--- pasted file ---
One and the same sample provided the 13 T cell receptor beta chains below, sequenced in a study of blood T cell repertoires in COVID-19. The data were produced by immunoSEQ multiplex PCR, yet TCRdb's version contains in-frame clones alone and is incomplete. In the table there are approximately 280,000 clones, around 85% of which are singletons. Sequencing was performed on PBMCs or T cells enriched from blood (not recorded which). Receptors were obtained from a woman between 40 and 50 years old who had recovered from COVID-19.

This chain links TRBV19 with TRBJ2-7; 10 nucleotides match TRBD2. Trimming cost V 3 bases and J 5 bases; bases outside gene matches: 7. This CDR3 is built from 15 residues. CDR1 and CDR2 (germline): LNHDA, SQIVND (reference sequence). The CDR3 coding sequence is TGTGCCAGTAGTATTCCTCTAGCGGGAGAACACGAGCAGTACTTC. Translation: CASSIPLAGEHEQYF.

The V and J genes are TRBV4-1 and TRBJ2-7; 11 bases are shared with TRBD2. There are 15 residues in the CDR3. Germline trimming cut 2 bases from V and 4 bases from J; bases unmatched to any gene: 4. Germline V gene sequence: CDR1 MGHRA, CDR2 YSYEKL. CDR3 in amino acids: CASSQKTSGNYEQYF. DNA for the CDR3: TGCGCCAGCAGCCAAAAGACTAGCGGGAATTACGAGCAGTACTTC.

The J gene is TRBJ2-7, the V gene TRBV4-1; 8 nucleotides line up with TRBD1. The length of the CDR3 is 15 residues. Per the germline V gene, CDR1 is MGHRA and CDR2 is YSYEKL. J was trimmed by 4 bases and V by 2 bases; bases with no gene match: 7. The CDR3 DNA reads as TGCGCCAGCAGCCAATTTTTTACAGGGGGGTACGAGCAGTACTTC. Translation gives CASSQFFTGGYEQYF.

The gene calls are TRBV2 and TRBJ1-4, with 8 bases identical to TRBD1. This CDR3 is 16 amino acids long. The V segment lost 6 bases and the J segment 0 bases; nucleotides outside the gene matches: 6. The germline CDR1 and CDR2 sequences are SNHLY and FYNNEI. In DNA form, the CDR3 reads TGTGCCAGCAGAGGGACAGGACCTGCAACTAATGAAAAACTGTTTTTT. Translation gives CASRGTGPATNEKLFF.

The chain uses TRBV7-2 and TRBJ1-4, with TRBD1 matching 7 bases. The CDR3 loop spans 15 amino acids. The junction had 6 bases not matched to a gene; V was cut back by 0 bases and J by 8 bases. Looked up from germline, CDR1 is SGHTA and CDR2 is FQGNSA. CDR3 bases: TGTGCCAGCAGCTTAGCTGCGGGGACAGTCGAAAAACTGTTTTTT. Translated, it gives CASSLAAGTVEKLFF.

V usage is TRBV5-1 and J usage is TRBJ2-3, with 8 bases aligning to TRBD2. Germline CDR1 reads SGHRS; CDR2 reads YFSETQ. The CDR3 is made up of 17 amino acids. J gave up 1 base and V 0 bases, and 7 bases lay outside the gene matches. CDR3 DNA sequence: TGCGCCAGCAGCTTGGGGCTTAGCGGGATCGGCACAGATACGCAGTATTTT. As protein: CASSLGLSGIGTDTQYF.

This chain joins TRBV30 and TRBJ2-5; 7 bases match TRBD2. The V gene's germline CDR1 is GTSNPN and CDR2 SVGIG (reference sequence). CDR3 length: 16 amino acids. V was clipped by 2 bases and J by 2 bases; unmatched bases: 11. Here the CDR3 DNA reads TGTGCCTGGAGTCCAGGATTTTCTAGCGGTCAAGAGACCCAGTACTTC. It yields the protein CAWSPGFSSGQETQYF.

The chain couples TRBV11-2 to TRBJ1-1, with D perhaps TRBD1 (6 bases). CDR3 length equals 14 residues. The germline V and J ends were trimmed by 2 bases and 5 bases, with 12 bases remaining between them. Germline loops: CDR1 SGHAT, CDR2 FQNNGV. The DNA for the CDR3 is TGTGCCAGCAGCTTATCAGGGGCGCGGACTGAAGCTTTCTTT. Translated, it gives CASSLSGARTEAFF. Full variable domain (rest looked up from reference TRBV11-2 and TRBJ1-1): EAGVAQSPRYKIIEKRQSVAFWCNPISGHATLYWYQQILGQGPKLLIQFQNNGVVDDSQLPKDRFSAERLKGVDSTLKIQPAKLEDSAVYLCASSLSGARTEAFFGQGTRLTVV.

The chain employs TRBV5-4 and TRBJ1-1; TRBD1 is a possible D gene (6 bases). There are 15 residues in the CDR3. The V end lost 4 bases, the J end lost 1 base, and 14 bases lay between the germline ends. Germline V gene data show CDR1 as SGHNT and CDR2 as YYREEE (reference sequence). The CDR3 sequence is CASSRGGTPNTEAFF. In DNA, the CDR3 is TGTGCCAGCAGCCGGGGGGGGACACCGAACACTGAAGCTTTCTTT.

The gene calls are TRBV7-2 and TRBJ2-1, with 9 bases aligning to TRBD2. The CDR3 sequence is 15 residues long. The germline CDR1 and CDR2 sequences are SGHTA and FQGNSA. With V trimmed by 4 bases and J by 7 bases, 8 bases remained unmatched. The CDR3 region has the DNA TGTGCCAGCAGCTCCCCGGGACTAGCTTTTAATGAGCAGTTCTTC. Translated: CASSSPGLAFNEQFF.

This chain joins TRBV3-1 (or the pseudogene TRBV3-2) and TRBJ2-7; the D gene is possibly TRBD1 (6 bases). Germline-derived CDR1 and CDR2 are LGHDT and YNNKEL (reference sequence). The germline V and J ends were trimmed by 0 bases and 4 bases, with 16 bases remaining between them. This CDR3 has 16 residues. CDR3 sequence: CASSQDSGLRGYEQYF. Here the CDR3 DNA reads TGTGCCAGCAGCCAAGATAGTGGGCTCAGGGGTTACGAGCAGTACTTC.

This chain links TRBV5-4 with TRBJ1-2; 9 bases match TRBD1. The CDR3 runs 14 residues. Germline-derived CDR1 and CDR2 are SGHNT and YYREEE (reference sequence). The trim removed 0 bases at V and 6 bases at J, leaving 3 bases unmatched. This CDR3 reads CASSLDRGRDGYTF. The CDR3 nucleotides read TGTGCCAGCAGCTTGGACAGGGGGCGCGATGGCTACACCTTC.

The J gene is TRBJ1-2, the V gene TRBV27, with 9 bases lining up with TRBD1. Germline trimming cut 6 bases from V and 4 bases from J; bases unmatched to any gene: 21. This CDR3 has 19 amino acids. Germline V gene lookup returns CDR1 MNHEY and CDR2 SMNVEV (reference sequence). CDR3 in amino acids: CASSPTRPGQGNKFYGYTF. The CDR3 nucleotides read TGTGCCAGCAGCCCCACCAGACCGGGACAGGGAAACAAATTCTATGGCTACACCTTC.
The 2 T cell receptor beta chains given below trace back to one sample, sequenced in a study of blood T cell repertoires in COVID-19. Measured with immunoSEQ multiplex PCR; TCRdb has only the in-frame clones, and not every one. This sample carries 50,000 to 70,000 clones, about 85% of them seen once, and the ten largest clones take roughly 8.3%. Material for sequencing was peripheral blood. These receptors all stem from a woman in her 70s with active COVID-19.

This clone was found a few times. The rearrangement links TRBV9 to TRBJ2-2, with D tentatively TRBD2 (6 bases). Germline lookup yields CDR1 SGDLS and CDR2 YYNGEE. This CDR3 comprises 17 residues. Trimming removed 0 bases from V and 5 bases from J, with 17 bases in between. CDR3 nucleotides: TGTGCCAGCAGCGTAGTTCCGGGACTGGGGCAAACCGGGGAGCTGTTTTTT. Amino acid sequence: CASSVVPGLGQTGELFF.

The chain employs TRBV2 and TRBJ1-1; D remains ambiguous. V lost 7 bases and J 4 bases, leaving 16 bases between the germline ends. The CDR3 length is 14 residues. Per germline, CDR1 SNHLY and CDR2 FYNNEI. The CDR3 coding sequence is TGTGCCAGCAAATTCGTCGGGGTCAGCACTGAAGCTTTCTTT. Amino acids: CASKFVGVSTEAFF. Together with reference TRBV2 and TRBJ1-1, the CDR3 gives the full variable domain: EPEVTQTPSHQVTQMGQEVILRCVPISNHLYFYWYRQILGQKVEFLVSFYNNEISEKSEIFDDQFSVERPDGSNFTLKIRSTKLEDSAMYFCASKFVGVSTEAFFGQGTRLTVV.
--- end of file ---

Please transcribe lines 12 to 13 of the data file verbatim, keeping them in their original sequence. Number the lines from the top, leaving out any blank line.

This chain joins TRBV3-1 (or the pseudogene TRBV3-2) and TRBJ2-7; the D gene is possibly TRBD1 (6 bases). Germline-derived CDR1 and CDR2 are LGHDT and YNNKEL (reference sequence). The germline V and J ends were trimmed by 0 bases and 4 bases, with 16 bases remaining between them. This CDR3 has 16 residues. CDR3 sequence: CASSQDSGLRGYEQYF. Here the CDR3 DNA reads TGTGCCAGCAGCCAAGATAGTGGGCTCAGGGGTTACGAGCAGTACTTC.

This chain links TRBV5-4 with TRBJ1-2; 9 bases match TRBD1. The CDR3 runs 14 residues. Germline-derived CDR1 and CDR2 are SGHNT and YYREEE (reference sequence). The trim removed 0 bases at V and 6 bases at J, leaving 3 bases unmatched. This CDR3 reads CASSLDRGRDGYTF. The CDR3 nucleotides read TGTGCCAGCAGCTTGGACAGGGGGCGCGATGGCTACACCTTC.